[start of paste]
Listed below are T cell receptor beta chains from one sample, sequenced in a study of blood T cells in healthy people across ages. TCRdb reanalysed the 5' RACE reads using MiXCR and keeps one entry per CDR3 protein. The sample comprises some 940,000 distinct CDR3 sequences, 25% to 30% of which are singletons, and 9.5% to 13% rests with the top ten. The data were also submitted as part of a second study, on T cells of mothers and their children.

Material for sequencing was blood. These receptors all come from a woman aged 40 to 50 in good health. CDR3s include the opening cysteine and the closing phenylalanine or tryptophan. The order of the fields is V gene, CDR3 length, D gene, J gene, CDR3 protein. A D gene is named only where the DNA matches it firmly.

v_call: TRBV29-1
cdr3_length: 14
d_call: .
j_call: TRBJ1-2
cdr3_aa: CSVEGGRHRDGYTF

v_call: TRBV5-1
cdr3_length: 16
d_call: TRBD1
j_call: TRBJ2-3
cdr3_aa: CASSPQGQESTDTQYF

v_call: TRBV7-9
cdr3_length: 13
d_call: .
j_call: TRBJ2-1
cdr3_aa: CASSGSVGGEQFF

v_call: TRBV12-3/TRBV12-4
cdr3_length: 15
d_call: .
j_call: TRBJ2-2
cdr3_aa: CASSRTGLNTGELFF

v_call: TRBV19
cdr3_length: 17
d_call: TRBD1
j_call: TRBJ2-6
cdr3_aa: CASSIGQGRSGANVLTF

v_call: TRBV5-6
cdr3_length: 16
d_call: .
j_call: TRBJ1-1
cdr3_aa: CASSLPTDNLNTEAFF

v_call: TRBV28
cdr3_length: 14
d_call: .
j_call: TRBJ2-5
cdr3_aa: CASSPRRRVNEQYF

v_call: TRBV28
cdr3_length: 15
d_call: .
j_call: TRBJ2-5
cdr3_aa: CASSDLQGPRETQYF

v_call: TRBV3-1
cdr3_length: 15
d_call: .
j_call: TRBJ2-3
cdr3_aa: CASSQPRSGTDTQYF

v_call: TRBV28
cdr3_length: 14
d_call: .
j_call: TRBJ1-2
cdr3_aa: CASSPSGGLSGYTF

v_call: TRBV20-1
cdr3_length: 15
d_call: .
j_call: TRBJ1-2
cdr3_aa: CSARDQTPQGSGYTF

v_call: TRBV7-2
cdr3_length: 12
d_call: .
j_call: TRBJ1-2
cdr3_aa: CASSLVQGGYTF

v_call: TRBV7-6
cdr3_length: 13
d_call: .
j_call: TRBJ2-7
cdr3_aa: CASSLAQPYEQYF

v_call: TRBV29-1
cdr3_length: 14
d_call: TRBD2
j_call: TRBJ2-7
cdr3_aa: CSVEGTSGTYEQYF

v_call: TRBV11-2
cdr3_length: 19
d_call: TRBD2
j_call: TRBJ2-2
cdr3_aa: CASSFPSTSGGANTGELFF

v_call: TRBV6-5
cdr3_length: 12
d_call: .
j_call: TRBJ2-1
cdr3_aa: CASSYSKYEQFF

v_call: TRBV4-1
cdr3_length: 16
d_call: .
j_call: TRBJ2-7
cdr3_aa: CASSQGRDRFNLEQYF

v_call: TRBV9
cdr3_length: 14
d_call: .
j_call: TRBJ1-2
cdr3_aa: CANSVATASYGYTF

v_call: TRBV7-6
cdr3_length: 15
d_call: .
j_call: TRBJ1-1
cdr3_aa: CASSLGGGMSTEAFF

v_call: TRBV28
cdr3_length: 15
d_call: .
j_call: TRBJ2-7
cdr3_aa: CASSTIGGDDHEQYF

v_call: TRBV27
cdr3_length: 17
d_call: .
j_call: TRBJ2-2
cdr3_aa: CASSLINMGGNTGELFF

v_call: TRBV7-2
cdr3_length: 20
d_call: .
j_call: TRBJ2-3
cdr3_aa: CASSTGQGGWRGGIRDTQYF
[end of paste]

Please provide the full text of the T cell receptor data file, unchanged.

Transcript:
Listed below are T cell receptor beta chains from one sample, sequenced in a study of blood T cells in healthy people across ages. TCRdb reanalysed the 5' RACE reads using MiXCR and keeps one entry per CDR3 protein. The sample comprises some 940,000 distinct CDR3 sequences, 25% to 30% of which are singletons, and 9.5% to 13% rests with the top ten. The data were also submitted as part of a second study, on T cells of mothers and their children.

Material for sequencing was blood. These receptors all come from a woman aged 40 to 50 in good health. CDR3s include the opening cysteine and the closing phenylalanine or tryptophan. The order of the fields is V gene, CDR3 length, D gene, J gene, CDR3 protein. A D gene is named only where the DNA matches it firmly.

v_call: TRBV29-1
cdr3_length: 14
d_call: .
j_call: TRBJ1-2
cdr3_aa: CSVEGGRHRDGYTF

v_call: TRBV5-1
cdr3_length: 16
d_call: TRBD1
j_call: TRBJ2-3
cdr3_aa: CASSPQGQESTDTQYF

v_call: TRBV7-9
cdr3_length: 13
d_call: .
j_call: TRBJ2-1
cdr3_aa: CASSGSVGGEQFF

v_call: TRBV12-3/TRBV12-4
cdr3_length: 15
d_call: .
j_call: TRBJ2-2
cdr3_aa: CASSRTGLNTGELFF

v_call: TRBV19
cdr3_length: 17
d_call: TRBD1
j_call: TRBJ2-6
cdr3_aa: CASSIGQGRSGANVLTF

v_call: TRBV5-6
cdr3_length: 16
d_call: .
j_call: TRBJ1-1
cdr3_aa: CASSLPTDNLNTEAFF

v_call: TRBV28
cdr3_length: 14
d_call: .
j_call: TRBJ2-5
cdr3_aa: CASSPRRRVNEQYF

v_call: TRBV28
cdr3_length: 15
d_call: .
j_call: TRBJ2-5
cdr3_aa: CASSDLQGPRETQYF

v_call: TRBV3-1
cdr3_length: 15
d_call: .
j_call: TRBJ2-3
cdr3_aa: CASSQPRSGTDTQYF

v_call: TRBV28
cdr3_length: 14
d_call: .
j_call: TRBJ1-2
cdr3_aa: CASSPSGGLSGYTF

v_call: TRBV20-1
cdr3_length: 15
d_call: .
j_call: TRBJ1-2
cdr3_aa: CSARDQTPQGSGYTF

v_call: TRBV7-2
cdr3_length: 12
d_call: .
j_call: TRBJ1-2
cdr3_aa: CASSLVQGGYTF

v_call: TRBV7-6
cdr3_length: 13
d_call: .
j_call: TRBJ2-7
cdr3_aa: CASSLAQPYEQYF

v_call: TRBV29-1
cdr3_length: 14
d_call: TRBD2
j_call: TRBJ2-7
cdr3_aa: CSVEGTSGTYEQYF

v_call: TRBV11-2
cdr3_length: 19
d_call: TRBD2
j_call: TRBJ2-2
cdr3_aa: CASSFPSTSGGANTGELFF

v_call: TRBV6-5
cdr3_length: 12
d_call: .
j_call: TRBJ2-1
cdr3_aa: CASSYSKYEQFF

v_call: TRBV4-1
cdr3_length: 16
d_call: .
j_call: TRBJ2-7
cdr3_aa: CASSQGRDRFNLEQYF

v_call: TRBV9
cdr3_length: 14
d_call: .
j_call: TRBJ1-2
cdr3_aa: CANSVATASYGYTF

v_call: TRBV7-6
cdr3_length: 15
d_call: .
j_call: TRBJ1-1
cdr3_aa: CASSLGGGMSTEAFF

v_call: TRBV28
cdr3_length: 15
d_call: .
j_call: TRBJ2-7
cdr3_aa: CASSTIGGDDHEQYF

v_call: TRBV27
cdr3_length: 17
d_call: .
j_call: TRBJ2-2
cdr3_aa: CASSLINMGGNTGELFF

v_call: TRBV7-2
cdr3_length: 20
d_call: .
j_call: TRBJ2-3
cdr3_aa: CASSTGQGGWRGGIRDTQYF